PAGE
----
Incorporating a Gender Vision in Urban Security

From the 15-17 of November the International Conference of the European Forum of Urban Security (EFUS) on “Security, Democracy and Cities: a Joint Production of Urban Policies on Security” was held in Barcelona. During the conference, a workshop on “Prevention of Violence against Women”  co-organized by Metropolis was held, and attended by Mrs. Maria Naredo, the director general of Awareness and Prevention for Gender Violence in the Municipality of Madrid. 
The activity contributed to Metropolis´ vision of incorporating gender in European security policies, as well as addressing the issues of violence against women and girls in public spaces. 
In the first part of the event, Mrs. Nared stated the importance of gender incorporation in public policy and the ways in which this has shaped the planning and focus of policies through three difference parameters: “First, relating to the notion of security, and the role of subjectivity (fear). Second, the dichotomy between spaces as, until now, public spaces were considered unsafe while private spaces, safe, something not entirely true in the case of women. Last, is the introduction of agents of change to improve security, alongside the participation of social and community networks.” 
Along these lines, the coordinator of Gender Hub of Hábitat, Mrs. Ana Falú, stressed the key role of women in the development of public security policies as, “Women have been and are continuing to push for a radical agenda defending human rights and fighting for issues of urban violence and security”.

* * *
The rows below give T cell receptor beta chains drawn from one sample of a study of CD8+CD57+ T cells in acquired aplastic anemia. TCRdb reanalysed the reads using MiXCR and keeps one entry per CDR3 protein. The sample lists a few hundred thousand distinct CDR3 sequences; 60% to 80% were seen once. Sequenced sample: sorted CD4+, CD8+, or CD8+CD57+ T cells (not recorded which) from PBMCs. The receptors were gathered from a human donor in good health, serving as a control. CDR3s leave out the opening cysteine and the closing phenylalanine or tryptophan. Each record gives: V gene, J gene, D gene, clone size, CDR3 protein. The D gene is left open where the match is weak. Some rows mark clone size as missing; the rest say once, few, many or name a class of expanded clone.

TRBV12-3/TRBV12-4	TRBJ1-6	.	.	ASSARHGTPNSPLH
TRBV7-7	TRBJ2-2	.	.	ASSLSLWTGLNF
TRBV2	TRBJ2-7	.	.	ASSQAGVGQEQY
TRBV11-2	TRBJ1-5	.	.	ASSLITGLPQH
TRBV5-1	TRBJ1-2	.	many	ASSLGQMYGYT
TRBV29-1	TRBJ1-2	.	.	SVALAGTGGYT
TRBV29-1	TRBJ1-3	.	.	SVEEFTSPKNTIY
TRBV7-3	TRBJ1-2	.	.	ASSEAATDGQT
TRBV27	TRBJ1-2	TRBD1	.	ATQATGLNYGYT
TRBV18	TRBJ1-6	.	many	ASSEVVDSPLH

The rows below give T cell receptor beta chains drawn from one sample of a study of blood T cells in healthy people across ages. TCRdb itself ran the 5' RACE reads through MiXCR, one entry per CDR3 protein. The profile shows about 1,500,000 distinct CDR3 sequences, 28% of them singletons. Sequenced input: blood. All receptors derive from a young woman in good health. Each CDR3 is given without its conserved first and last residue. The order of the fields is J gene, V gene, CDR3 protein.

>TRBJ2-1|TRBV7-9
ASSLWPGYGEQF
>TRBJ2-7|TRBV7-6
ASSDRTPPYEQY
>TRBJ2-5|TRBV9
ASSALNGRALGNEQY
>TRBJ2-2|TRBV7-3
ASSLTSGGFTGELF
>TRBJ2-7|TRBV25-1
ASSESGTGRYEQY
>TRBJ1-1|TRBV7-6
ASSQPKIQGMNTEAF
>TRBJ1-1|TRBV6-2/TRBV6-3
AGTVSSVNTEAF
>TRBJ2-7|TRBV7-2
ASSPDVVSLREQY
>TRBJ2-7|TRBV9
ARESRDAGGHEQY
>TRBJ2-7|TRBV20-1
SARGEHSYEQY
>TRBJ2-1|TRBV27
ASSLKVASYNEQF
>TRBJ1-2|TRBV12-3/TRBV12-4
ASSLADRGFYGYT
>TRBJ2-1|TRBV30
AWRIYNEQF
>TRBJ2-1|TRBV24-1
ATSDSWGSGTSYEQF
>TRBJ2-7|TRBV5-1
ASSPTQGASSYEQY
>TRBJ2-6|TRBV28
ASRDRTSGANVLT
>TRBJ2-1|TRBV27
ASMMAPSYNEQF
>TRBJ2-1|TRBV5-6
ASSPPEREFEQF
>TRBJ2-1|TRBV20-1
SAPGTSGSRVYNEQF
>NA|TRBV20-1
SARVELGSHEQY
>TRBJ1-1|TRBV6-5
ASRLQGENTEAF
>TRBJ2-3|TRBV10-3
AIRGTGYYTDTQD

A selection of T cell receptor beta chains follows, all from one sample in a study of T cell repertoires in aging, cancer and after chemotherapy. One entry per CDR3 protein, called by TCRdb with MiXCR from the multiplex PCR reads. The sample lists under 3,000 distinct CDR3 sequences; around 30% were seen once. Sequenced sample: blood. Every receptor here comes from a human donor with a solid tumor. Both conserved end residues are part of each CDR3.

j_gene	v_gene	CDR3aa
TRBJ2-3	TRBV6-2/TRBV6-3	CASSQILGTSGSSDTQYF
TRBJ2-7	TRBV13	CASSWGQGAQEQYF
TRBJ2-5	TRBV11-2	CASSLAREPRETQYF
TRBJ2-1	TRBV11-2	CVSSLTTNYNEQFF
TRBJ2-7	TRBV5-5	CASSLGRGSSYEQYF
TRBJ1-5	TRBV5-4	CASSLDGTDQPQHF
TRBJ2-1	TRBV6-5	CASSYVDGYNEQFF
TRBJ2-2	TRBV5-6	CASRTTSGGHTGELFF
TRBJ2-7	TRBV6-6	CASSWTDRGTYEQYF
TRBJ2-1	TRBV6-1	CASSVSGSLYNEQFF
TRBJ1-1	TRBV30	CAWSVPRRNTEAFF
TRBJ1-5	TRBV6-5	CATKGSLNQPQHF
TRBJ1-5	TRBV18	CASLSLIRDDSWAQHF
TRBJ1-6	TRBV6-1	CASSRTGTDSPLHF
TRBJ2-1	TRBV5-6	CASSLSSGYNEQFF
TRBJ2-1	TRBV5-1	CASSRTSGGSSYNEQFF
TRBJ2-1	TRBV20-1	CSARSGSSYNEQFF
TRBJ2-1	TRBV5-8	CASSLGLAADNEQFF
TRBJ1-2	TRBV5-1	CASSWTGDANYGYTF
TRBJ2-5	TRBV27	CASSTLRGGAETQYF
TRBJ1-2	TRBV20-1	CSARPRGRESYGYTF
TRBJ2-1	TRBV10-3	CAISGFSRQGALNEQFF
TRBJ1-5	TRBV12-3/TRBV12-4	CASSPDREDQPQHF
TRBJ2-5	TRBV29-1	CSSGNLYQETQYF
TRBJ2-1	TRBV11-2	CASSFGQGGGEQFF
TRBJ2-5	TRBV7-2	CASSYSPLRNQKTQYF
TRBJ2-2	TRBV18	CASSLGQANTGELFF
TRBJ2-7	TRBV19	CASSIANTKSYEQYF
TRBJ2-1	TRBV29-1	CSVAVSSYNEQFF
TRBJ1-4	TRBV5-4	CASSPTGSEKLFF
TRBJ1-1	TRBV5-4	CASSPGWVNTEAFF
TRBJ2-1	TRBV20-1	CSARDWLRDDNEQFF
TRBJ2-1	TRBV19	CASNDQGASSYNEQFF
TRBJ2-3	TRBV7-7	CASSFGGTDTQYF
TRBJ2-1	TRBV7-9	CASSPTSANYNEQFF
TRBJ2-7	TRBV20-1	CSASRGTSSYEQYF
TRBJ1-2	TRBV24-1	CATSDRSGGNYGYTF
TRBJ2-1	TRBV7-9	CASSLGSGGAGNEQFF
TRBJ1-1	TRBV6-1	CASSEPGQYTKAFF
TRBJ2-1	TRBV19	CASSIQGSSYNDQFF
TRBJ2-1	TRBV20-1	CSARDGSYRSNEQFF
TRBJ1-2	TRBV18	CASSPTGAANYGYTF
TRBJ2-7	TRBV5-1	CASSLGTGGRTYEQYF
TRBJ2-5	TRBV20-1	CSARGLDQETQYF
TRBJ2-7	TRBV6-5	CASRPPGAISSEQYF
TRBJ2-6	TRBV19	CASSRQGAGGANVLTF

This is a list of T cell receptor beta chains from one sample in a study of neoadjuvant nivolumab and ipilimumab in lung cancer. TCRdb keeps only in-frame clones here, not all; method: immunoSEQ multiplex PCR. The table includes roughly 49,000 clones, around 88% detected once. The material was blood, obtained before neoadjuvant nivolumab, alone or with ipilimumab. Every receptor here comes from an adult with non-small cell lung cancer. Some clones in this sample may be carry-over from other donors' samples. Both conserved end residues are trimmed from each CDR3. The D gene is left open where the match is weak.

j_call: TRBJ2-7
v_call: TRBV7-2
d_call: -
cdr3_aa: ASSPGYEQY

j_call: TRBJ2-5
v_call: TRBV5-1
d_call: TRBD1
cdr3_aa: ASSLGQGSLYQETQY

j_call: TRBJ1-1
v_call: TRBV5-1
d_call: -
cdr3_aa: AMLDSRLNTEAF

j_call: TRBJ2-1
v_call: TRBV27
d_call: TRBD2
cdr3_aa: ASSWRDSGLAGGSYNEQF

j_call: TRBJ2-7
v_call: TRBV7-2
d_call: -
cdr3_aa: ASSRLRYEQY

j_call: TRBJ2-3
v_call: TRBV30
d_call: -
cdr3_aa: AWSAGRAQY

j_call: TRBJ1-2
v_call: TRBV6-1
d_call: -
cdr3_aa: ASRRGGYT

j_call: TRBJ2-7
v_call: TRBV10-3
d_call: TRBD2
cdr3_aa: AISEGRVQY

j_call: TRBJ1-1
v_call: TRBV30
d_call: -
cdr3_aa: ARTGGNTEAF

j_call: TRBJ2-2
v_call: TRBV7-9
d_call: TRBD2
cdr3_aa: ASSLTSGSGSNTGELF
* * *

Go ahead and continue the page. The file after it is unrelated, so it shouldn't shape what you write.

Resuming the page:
In the second part of the workshop, Mrs. Naredo addressed the issue of policy development through multilevel governance as well as the involvement of diverse actors: “We must not divide public and private spaces, but rather, approach them as one. To reach this goal, the merging of security policies and citizen participation is crucial, as engagement at the local, neighborhood and district level is necessary to involve all citizens in order to convey clear messages to both women and their potential aggressors”. 
Finally, Mrs. Falú emphasized the importance of setting the empowerment of women at the center of the joint security policy production as well as the significance of working on the three city pillars: 1) material pillar: friendly spaces and safe transport; 2) institutional pillar: resource allocation and capitation policies 3) symbolic/cultural pillar: the implementation of informative campaigns on sexual violence against women in public spaces.
The session concluded with the need for incorporation of gender in urban policies, through consistency between public and private spaces on the issue of violence, as well as the importance of placing women´s experiences at the center of policies. This vision outlined the way in which the training and empowerment of women and public administration can serve as a transversal strategy to generate citizen awareness on issues of gender, funded by public resources.